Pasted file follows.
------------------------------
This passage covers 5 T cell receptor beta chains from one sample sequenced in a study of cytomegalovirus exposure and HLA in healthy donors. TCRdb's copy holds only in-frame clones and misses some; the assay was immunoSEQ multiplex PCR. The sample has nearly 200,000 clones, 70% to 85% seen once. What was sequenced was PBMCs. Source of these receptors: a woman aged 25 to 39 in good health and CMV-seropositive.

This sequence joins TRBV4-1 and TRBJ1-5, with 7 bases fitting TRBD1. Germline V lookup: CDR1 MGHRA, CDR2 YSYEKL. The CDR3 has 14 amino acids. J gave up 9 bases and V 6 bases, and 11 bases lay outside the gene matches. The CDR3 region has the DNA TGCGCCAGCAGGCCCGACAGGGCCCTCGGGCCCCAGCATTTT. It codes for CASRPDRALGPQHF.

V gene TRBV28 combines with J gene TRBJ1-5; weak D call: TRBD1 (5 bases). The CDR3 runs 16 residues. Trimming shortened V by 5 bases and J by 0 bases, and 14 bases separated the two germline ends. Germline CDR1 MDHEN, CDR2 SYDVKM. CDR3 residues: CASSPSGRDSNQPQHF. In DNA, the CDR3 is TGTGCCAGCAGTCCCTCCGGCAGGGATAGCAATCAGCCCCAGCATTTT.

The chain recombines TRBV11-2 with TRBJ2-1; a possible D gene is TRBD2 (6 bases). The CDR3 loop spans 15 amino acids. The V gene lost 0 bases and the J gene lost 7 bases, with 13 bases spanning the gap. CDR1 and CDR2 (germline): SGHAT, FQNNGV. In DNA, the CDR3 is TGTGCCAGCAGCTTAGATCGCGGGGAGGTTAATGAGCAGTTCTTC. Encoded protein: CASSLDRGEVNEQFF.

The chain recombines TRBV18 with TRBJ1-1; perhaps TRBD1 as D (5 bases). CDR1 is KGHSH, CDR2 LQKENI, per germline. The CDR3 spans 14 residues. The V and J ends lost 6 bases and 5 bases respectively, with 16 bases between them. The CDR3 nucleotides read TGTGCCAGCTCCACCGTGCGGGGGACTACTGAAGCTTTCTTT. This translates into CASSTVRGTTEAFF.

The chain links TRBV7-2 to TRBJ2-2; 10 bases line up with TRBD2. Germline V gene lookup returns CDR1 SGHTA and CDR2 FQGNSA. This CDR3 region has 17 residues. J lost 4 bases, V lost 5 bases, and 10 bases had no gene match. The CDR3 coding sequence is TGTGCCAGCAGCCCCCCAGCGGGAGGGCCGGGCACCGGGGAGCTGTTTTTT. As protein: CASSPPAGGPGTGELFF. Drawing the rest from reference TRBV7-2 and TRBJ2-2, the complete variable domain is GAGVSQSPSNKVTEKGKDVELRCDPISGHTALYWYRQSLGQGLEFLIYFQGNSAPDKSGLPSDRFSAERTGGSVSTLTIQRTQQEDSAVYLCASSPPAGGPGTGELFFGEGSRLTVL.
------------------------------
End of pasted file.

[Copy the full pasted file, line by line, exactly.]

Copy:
This passage covers 5 T cell receptor beta chains from one sample sequenced in a study of cytomegalovirus exposure and HLA in healthy donors. TCRdb's copy holds only in-frame clones and misses some; the assay was immunoSEQ multiplex PCR. The sample has nearly 200,000 clones, 70% to 85% seen once. What was sequenced was PBMCs. Source of these receptors: a woman aged 25 to 39 in good health and CMV-seropositive.

This sequence joins TRBV4-1 and TRBJ1-5, with 7 bases fitting TRBD1. Germline V lookup: CDR1 MGHRA, CDR2 YSYEKL. The CDR3 has 14 amino acids. J gave up 9 bases and V 6 bases, and 11 bases lay outside the gene matches. The CDR3 region has the DNA TGCGCCAGCAGGCCCGACAGGGCCCTCGGGCCCCAGCATTTT. It codes for CASRPDRALGPQHF.

V gene TRBV28 combines with J gene TRBJ1-5; weak D call: TRBD1 (5 bases). The CDR3 runs 16 residues. Trimming shortened V by 5 bases and J by 0 bases, and 14 bases separated the two germline ends. Germline CDR1 MDHEN, CDR2 SYDVKM. CDR3 residues: CASSPSGRDSNQPQHF. In DNA, the CDR3 is TGTGCCAGCAGTCCCTCCGGCAGGGATAGCAATCAGCCCCAGCATTTT.

The chain recombines TRBV11-2 with TRBJ2-1; a possible D gene is TRBD2 (6 bases). The CDR3 loop spans 15 amino acids. The V gene lost 0 bases and the J gene lost 7 bases, with 13 bases spanning the gap. CDR1 and CDR2 (germline): SGHAT, FQNNGV. In DNA, the CDR3 is TGTGCCAGCAGCTTAGATCGCGGGGAGGTTAATGAGCAGTTCTTC. Encoded protein: CASSLDRGEVNEQFF.

The chain recombines TRBV18 with TRBJ1-1; perhaps TRBD1 as D (5 bases). CDR1 is KGHSH, CDR2 LQKENI, per germline. The CDR3 spans 14 residues. The V and J ends lost 6 bases and 5 bases respectively, with 16 bases between them. The CDR3 nucleotides read TGTGCCAGCTCCACCGTGCGGGGGACTACTGAAGCTTTCTTT. This translates into CASSTVRGTTEAFF.

The chain links TRBV7-2 to TRBJ2-2; 10 bases line up with TRBD2. Germline V gene lookup returns CDR1 SGHTA and CDR2 FQGNSA. This CDR3 region has 17 residues. J lost 4 bases, V lost 5 bases, and 10 bases had no gene match. The CDR3 coding sequence is TGTGCCAGCAGCCCCCCAGCGGGAGGGCCGGGCACCGGGGAGCTGTTTTTT. As protein: CASSPPAGGPGTGELFF. Drawing the rest from reference TRBV7-2 and TRBJ2-2, the complete variable domain is GAGVSQSPSNKVTEKGKDVELRCDPISGHTALYWYRQSLGQGLEFLIYFQGNSAPDKSGLPSDRFSAERTGGSVSTLTIQRTQQEDSAVYLCASSPPAGGPGTGELFFGEGSRLTVL.